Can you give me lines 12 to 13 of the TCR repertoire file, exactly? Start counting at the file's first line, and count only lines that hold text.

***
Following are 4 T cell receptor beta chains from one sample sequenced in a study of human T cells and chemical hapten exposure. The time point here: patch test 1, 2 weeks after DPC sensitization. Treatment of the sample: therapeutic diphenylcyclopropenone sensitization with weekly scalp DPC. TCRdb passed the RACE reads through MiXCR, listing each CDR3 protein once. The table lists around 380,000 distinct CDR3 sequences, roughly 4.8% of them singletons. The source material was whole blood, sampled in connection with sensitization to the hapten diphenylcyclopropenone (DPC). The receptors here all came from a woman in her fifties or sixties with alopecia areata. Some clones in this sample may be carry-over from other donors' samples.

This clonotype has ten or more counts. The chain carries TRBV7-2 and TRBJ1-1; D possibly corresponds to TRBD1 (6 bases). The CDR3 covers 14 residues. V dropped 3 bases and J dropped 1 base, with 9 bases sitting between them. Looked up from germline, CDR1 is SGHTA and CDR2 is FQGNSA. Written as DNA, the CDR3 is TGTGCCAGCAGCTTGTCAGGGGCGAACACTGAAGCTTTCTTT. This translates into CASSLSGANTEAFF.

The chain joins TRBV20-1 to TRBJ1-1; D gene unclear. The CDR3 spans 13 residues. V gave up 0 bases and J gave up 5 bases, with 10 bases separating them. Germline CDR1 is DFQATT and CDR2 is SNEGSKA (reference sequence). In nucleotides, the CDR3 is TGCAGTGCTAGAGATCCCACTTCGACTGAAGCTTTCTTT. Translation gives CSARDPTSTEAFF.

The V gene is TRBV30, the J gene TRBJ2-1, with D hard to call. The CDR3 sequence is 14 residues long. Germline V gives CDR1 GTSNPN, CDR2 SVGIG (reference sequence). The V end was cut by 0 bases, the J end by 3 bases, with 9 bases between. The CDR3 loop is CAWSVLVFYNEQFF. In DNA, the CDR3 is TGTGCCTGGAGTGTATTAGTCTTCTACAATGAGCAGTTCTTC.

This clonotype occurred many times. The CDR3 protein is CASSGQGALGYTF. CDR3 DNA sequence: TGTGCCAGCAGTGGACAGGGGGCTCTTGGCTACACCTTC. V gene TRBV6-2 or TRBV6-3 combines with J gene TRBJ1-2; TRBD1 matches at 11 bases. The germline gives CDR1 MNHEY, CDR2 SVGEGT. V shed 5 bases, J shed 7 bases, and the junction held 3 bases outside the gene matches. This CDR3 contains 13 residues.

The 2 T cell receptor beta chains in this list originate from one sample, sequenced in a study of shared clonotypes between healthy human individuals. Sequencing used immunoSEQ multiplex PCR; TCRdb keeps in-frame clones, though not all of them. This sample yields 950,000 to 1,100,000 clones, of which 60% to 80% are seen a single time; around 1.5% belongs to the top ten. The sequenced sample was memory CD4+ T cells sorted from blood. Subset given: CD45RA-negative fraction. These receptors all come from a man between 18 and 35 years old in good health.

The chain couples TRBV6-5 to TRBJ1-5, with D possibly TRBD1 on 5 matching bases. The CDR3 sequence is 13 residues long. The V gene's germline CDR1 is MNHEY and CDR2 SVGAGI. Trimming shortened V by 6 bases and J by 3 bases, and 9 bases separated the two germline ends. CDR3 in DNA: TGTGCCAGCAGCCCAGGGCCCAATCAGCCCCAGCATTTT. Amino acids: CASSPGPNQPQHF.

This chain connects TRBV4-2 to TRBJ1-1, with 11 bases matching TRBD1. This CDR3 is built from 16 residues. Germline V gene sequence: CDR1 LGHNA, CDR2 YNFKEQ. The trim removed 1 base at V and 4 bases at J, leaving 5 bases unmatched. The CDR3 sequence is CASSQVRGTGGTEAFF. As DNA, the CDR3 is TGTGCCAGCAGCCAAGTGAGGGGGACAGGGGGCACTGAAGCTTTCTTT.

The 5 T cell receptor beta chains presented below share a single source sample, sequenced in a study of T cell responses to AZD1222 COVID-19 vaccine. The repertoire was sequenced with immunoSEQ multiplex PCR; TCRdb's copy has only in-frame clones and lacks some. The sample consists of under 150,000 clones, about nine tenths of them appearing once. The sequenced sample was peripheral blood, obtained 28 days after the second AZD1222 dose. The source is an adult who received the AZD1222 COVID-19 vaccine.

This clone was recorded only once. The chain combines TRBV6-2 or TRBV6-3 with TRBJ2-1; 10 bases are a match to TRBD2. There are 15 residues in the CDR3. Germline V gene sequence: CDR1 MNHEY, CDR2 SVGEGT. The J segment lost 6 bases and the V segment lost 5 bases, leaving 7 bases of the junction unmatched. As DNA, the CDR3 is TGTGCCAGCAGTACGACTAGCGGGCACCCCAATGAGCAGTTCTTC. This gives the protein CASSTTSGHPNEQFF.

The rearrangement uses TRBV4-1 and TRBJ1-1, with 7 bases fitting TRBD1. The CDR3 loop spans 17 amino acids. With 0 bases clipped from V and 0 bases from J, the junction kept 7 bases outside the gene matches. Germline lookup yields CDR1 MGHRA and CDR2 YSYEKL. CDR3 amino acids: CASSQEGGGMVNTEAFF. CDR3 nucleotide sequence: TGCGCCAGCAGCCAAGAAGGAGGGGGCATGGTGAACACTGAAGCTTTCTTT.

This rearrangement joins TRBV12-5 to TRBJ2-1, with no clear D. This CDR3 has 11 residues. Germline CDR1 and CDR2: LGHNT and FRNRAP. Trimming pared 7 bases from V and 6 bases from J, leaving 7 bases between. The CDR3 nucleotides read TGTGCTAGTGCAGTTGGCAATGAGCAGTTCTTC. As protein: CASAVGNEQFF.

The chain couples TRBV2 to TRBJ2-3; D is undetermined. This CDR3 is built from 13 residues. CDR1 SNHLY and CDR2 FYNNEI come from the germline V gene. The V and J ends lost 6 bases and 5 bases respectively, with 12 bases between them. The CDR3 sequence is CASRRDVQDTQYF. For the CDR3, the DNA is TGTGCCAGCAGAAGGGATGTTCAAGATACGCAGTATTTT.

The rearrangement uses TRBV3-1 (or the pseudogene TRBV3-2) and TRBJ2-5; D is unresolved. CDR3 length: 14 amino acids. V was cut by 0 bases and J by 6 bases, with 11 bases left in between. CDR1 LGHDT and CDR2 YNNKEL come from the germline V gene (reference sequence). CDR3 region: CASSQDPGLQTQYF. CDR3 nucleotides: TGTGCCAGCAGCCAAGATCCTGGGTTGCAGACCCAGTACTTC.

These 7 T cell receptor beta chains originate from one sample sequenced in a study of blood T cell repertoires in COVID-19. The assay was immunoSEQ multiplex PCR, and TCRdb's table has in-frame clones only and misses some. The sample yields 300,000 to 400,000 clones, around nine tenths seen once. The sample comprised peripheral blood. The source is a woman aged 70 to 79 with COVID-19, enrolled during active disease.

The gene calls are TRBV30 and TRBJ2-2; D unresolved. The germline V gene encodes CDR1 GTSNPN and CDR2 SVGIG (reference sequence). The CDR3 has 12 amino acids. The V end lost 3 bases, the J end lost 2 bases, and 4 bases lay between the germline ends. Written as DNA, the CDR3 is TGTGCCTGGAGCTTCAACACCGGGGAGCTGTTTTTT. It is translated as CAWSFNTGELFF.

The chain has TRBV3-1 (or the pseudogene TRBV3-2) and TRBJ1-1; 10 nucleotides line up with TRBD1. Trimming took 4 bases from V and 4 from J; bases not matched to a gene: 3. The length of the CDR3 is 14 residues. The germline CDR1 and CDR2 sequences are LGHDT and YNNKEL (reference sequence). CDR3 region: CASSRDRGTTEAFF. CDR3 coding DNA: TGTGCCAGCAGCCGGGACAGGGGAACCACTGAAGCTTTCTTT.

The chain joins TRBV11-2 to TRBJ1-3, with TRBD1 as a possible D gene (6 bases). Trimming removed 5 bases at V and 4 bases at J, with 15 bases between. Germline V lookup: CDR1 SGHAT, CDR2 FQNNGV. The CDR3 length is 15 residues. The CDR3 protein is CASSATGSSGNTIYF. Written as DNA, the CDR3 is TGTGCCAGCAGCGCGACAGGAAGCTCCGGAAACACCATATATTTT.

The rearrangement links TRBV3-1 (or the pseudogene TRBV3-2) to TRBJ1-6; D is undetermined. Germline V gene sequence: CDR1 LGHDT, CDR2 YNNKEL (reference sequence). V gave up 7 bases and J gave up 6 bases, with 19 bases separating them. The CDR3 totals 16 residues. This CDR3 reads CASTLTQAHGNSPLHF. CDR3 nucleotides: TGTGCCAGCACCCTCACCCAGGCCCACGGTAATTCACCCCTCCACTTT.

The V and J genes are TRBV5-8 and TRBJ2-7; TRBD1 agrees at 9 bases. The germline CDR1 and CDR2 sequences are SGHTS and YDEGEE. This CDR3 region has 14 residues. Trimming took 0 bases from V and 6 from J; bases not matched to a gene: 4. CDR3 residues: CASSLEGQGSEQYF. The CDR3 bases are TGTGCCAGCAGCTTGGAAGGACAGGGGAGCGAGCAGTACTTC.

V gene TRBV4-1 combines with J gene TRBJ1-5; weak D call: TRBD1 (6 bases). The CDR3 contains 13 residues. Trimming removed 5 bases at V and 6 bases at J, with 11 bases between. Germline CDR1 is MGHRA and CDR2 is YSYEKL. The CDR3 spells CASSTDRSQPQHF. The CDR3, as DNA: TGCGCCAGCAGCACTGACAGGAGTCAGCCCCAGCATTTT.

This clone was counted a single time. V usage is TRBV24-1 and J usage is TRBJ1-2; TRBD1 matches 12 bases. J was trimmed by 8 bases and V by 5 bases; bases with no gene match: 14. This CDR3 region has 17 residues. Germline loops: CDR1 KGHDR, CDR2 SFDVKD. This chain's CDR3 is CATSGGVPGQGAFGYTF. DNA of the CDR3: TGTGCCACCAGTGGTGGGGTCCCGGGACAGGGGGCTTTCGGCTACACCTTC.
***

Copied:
This rearrangement joins TRBV12-5 to TRBJ2-1, with no clear D. This CDR3 has 11 residues. Germline CDR1 and CDR2: LGHNT and FRNRAP. Trimming pared 7 bases from V and 6 bases from J, leaving 7 bases between. The CDR3 nucleotides read TGTGCTAGTGCAGTTGGCAATGAGCAGTTCTTC. As protein: CASAVGNEQFF.

The chain couples TRBV2 to TRBJ2-3; D is undetermined. This CDR3 is built from 13 residues. CDR1 SNHLY and CDR2 FYNNEI come from the germline V gene. The V and J ends lost 6 bases and 5 bases respectively, with 12 bases between them. The CDR3 sequence is CASRRDVQDTQYF. For the CDR3, the DNA is TGTGCCAGCAGAAGGGATGTTCAAGATACGCAGTATTTT.